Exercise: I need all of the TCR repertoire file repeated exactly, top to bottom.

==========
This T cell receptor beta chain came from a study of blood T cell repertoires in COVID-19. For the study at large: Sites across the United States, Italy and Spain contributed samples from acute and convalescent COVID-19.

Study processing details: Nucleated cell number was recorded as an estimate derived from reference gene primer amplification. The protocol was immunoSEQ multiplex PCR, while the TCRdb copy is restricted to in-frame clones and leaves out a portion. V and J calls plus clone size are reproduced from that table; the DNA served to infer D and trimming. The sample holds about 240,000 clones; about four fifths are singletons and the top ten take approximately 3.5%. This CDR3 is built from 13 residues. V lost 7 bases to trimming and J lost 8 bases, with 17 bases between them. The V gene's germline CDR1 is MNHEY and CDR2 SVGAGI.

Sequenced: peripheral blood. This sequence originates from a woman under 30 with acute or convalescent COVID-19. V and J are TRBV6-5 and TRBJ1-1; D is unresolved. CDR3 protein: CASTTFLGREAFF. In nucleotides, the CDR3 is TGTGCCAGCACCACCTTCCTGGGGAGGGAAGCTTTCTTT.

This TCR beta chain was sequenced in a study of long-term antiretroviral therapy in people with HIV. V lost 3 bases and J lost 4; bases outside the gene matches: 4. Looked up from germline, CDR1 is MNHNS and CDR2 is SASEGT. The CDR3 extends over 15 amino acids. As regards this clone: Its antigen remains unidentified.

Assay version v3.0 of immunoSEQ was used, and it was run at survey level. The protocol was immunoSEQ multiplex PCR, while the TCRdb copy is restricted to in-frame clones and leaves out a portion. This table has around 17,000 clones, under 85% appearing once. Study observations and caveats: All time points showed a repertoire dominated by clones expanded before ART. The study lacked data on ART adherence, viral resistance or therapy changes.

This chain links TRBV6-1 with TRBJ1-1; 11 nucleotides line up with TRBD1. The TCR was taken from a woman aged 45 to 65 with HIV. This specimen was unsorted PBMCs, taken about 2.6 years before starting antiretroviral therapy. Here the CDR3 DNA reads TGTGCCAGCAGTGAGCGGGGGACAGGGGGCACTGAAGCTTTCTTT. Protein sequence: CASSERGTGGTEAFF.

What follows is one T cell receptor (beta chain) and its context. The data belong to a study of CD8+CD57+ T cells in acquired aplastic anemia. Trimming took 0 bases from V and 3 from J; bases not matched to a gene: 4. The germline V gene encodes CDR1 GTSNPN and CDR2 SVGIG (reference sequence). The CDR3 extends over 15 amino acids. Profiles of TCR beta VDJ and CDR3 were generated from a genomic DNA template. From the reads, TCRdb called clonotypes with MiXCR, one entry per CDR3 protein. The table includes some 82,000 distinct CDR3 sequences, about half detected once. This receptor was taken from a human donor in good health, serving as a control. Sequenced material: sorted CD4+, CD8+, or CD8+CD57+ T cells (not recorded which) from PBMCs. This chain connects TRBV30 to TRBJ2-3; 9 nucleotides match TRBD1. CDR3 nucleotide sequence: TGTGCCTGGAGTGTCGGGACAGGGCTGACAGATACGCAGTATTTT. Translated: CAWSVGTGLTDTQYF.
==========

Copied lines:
This T cell receptor beta chain came from a study of blood T cell repertoires in COVID-19. For the study at large: Sites across the United States, Italy and Spain contributed samples from acute and convalescent COVID-19.

Study processing details: Nucleated cell number was recorded as an estimate derived from reference gene primer amplification. The protocol was immunoSEQ multiplex PCR, while the TCRdb copy is restricted to in-frame clones and leaves out a portion. V and J calls plus clone size are reproduced from that table; the DNA served to infer D and trimming. The sample holds about 240,000 clones; about four fifths are singletons and the top ten take approximately 3.5%. This CDR3 is built from 13 residues. V lost 7 bases to trimming and J lost 8 bases, with 17 bases between them. The V gene's germline CDR1 is MNHEY and CDR2 SVGAGI.

Sequenced: peripheral blood. This sequence originates from a woman under 30 with acute or convalescent COVID-19. V and J are TRBV6-5 and TRBJ1-1; D is unresolved. CDR3 protein: CASTTFLGREAFF. In nucleotides, the CDR3 is TGTGCCAGCACCACCTTCCTGGGGAGGGAAGCTTTCTTT.

This TCR beta chain was sequenced in a study of long-term antiretroviral therapy in people with HIV. V lost 3 bases and J lost 4; bases outside the gene matches: 4. Looked up from germline, CDR1 is MNHNS and CDR2 is SASEGT. The CDR3 extends over 15 amino acids. As regards this clone: Its antigen remains unidentified.

Assay version v3.0 of immunoSEQ was used, and it was run at survey level. The protocol was immunoSEQ multiplex PCR, while the TCRdb copy is restricted to in-frame clones and leaves out a portion. This table has around 17,000 clones, under 85% appearing once. Study observations and caveats: All time points showed a repertoire dominated by clones expanded before ART. The study lacked data on ART adherence, viral resistance or therapy changes.

This chain links TRBV6-1 with TRBJ1-1; 11 nucleotides line up with TRBD1. The TCR was taken from a woman aged 45 to 65 with HIV. This specimen was unsorted PBMCs, taken about 2.6 years before starting antiretroviral therapy. Here the CDR3 DNA reads TGTGCCAGCAGTGAGCGGGGGACAGGGGGCACTGAAGCTTTCTTT. Protein sequence: CASSERGTGGTEAFF.

What follows is one T cell receptor (beta chain) and its context. The data belong to a study of CD8+CD57+ T cells in acquired aplastic anemia. Trimming took 0 bases from V and 3 from J; bases not matched to a gene: 4. The germline V gene encodes CDR1 GTSNPN and CDR2 SVGIG (reference sequence). The CDR3 extends over 15 amino acids. Profiles of TCR beta VDJ and CDR3 were generated from a genomic DNA template. From the reads, TCRdb called clonotypes with MiXCR, one entry per CDR3 protein. The table includes some 82,000 distinct CDR3 sequences, about half detected once. This receptor was taken from a human donor in good health, serving as a control. Sequenced material: sorted CD4+, CD8+, or CD8+CD57+ T cells (not recorded which) from PBMCs. This chain connects TRBV30 to TRBJ2-3; 9 nucleotides match TRBD1. CDR3 nucleotide sequence: TGTGCCTGGAGTGTCGGGACAGGGCTGACAGATACGCAGTATTTT. Translated: CAWSVGTGLTDTQYF.